That was very interesting and thanks for posting it.
Don't believe everything the medial puts out.
The COA application process is still in place.
You must be a public entity to even apply and you must prove it.
You must have at minimum completion of ground school - a private pilot's license is preferred
You must obtain a 2nd class flight physical
It STILL takes a long time to get a COA
You cannot fly ANYWHERE else in your jursidiction without a standing COA
You will only be allowed to fly the 4.4lb aircraft for training purposes and to prove proficiency.
Then you will be eligible for review for use of a 25lb aircraft.
So in essence, very little has changed. The online application has been there for 5 years. They can say "expedited" if they reduce the application time from 9 months to 8 months. That is an improvement.
Some of the PR that came out early was a bit "optimistic" to say the least.
It's easy to tell that you know what you are talking about. Are you an FAA employee or perhaps a UAS operator yourself?
Like to hear more about your experiences--would be very interesting.
Yes, been in the "biz" for a while. www.rpflightsystems.com No, I'm not an FAA employee but they do know me first name We have been working with them since 2007 trying to find a way to fly in the NAS. We have been doing Search and Rescue (SAR) work since 2005 www.rpsearchservices.org as a 501(c)3 non-profit. We are credited with 10 recoveries to date. It's been difficult but we're still hanging in there.......
I will be coming out with an E-book called "First to Deploy - Unmanned Aircraft in Search and Rescue" hopefully this month. It's basically primer and list some of our techniques and highlights a few of our missions.
Good to "meet" you. That sounds like very rewarding work. SAR certainly fits one of the 3 primary UAS applications that are too dirty, too boring (Like staring out the window as miles and miles of terrain slides by) and too dangerous for human pilots. I work at a university and we occasionally fly research UAVs. Lucky me, I'm the COA specialist here. You were spot on about the length to get one. FAA's 60 day estimate is a cruel joke. My first took 9 months. We just recently had to provide a letter from our Attorney General stating that the university was public and that our 26 lb UAV would not carry passengers for hire! But you know all of this...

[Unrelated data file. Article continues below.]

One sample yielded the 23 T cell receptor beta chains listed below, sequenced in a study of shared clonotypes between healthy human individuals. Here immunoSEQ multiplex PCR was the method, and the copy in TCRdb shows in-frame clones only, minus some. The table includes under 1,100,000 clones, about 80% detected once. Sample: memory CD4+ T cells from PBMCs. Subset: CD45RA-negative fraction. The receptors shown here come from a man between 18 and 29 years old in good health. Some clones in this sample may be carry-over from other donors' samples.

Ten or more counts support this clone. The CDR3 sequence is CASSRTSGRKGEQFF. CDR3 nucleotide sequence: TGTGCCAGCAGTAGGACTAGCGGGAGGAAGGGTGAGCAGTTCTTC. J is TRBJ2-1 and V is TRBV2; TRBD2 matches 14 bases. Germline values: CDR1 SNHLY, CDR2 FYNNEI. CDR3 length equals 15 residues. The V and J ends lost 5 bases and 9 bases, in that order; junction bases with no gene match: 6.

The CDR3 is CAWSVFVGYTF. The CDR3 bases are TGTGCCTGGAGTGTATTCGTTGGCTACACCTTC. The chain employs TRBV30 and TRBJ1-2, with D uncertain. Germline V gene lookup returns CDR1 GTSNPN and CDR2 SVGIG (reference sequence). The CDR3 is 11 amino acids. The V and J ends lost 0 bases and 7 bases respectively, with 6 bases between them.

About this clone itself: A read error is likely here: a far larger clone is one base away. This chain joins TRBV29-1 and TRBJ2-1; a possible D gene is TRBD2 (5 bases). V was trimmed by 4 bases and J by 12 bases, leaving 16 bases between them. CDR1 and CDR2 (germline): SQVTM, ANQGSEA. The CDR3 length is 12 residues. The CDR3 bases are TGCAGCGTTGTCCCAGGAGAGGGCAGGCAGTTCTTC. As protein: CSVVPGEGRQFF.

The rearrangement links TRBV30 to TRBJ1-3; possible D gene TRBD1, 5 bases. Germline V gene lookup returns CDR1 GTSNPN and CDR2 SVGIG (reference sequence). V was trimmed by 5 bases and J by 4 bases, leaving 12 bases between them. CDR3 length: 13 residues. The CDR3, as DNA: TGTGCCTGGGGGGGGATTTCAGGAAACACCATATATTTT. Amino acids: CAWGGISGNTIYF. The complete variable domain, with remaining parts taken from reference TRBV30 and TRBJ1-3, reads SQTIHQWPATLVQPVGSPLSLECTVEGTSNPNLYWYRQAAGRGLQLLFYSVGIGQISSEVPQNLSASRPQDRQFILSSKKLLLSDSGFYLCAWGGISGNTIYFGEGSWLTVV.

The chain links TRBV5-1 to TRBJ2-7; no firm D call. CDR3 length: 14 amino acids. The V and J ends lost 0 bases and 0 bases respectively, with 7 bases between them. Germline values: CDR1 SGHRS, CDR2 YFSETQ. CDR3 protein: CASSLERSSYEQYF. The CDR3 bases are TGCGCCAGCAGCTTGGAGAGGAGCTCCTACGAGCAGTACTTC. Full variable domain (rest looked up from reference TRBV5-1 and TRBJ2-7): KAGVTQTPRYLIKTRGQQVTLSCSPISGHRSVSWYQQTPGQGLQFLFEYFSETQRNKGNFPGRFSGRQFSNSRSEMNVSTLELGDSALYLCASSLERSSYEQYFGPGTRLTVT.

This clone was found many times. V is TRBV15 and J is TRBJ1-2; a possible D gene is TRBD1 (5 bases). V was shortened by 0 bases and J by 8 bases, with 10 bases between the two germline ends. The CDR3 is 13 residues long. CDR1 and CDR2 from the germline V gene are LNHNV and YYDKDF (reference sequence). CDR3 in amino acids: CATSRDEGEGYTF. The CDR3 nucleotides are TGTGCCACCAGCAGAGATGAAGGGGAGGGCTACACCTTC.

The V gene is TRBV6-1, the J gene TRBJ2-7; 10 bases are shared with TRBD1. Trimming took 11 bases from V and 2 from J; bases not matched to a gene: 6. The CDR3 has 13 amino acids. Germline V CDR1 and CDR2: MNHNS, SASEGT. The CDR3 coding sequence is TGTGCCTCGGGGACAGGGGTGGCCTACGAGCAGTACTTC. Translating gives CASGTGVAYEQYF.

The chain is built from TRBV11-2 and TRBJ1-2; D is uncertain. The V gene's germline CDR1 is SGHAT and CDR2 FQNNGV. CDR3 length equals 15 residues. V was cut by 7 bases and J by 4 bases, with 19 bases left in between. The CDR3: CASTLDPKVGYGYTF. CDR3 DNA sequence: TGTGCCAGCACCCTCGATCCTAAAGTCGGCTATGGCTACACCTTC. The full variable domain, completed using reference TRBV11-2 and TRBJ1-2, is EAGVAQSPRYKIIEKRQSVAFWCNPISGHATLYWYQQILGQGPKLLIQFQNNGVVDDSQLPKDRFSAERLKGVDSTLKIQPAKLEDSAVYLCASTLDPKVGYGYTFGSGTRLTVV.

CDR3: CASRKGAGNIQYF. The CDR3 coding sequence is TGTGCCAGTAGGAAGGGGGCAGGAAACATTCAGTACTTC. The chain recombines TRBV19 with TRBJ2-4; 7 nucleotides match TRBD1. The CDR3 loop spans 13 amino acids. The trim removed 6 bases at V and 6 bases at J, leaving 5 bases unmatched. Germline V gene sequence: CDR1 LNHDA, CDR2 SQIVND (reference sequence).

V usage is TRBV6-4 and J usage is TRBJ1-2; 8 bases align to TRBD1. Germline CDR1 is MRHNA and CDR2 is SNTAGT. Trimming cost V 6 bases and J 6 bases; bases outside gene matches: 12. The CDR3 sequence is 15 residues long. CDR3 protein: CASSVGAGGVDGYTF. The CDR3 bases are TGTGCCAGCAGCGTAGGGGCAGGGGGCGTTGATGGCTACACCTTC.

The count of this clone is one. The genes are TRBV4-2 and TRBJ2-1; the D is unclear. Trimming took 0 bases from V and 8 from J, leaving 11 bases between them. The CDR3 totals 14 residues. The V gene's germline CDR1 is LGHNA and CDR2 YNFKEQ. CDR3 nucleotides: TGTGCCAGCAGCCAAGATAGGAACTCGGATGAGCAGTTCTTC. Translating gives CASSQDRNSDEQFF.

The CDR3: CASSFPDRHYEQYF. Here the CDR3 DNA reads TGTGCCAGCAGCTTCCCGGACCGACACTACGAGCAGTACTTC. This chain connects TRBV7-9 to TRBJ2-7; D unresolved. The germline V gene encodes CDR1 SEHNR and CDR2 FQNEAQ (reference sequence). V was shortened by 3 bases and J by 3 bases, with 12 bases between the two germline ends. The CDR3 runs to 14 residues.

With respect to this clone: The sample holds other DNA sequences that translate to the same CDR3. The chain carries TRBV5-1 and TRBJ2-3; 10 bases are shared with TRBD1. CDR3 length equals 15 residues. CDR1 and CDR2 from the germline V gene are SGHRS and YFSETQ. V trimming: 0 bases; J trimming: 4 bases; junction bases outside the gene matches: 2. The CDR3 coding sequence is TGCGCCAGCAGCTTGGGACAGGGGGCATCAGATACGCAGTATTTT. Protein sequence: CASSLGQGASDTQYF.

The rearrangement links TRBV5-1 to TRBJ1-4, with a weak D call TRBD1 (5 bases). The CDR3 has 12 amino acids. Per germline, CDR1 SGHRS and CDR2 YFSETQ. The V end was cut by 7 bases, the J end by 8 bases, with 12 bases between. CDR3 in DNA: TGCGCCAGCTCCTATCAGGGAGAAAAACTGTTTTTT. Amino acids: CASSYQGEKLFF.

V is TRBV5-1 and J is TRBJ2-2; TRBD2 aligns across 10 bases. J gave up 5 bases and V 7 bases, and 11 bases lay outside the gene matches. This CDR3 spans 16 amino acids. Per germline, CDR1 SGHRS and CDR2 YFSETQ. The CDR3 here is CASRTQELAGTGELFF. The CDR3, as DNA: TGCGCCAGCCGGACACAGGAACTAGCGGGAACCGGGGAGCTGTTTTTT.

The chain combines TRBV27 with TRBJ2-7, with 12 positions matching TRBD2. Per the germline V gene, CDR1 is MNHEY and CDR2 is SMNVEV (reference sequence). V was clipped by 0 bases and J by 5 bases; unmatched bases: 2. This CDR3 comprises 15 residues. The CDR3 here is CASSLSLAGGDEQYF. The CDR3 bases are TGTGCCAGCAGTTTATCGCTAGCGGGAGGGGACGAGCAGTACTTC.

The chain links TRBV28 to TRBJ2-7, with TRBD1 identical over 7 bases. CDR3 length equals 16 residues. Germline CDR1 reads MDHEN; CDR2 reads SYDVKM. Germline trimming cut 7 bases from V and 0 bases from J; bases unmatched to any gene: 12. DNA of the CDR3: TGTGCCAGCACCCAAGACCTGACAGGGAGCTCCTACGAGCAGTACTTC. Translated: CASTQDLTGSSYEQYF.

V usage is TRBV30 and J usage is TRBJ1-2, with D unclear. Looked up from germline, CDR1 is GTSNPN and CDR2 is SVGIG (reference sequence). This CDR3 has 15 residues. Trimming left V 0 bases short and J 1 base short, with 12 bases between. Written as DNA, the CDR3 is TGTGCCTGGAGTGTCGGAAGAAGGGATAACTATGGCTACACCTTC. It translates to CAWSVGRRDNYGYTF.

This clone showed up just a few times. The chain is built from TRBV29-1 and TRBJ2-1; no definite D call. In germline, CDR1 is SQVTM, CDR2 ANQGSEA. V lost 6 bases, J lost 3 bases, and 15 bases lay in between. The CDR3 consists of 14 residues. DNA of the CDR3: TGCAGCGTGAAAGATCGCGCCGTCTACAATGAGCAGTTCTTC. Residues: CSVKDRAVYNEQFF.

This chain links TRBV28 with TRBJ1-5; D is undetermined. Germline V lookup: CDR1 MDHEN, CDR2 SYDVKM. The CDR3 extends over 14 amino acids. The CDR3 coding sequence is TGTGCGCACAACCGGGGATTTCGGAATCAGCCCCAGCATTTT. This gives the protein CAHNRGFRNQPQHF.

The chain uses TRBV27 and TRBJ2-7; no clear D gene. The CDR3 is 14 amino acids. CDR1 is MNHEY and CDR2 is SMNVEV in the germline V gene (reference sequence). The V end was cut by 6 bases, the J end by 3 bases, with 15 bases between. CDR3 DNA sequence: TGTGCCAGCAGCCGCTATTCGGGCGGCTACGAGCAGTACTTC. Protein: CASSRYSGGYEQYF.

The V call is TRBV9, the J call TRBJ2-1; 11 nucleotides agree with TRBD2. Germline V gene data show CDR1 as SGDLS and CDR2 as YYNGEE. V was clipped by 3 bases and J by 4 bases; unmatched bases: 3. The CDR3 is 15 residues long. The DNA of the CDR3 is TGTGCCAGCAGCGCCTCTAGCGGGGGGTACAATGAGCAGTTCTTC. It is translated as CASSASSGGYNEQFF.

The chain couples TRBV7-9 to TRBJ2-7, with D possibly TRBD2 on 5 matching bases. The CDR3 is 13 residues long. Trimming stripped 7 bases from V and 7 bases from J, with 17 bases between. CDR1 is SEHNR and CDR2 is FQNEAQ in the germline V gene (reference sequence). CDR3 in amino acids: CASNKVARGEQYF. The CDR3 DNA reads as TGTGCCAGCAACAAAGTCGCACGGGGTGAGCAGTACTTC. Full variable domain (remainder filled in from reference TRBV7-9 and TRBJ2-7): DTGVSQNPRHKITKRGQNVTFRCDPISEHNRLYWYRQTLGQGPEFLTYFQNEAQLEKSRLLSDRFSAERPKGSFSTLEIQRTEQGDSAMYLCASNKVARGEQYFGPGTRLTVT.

It's hard to imagine the incredibly powerful feeling you must get when you succeed in finding someone that's lost. You have my heartfelt respect and admiration for doing this.
The book sounds great! I don't see it offered on Amazon. Will you post info on how to order a copy?
Any chance you might be coming to the ATL area for the 2nd Annual "Pecan Patch" FPV Meet next weekend?
Back to work for me. Have a terrific weekend!
Indeed it is gratifying! Now if we could just get them to call us in BEFORE things get too stretched out. We made a recovery last month and the weather was the biggest factor, but it was 5 days after the 2-1/2 yo went missing. We have to look at as providing closure for the family - only way you can do it without going a little crazy.
The book is in the final edits and hasn't been published yet, but we're getting close. One of the missions I highlight is in your neck of the woods, or a little south anyway in Irwing County, GA. We mapped most of that county looking for Tara Grinstead and that case is still open.
Spoke with an FAA official today on that very subject (COA's) and they have really added an additional step in there for law enforcement that wants to use UA. The 4.4 lb "training wheels" COA is stretching the safety thing as far as they can. The fact that you have to PROVE that you're a public entity is just ridiculous. How else can my county be categorized? Maybe a non-profit...
Wished I could come out to y'alls FPV. I got pretty dang used to the hospitality we were given for the 45 days we imaged Irwin County. Are you at Georgia Tech? What kind of airframes are you flying? Using FalconView? Inquiring minds want to know!
We got a new aircraft delivered yesterday for a big show-and-tell at work. It's a Griffon Aerospace "Outlaw ER" UAV with 17 ft wing span. It will be used as a platform for experimental electronics programs. This will be the biggest unmanned plane that I've flown to date; the first few flights will be a LITTLE nervous.
How cool is that!?!?!? Where will you be flying that bad boy? How long did it take you to get your COA? Ours was right at 9 months. We have been flying the MLB SuperBat all this week and it flys really nicely for high wing loading.
The first few launches and landings were a bit tense - always are when you are about to chunk $100G in the air! You'll get used to it though. What autopilot does the Outlaw use?
Good luck and keep us posted on your flights!
This is all sweet... Waiting on a book and some direction. :P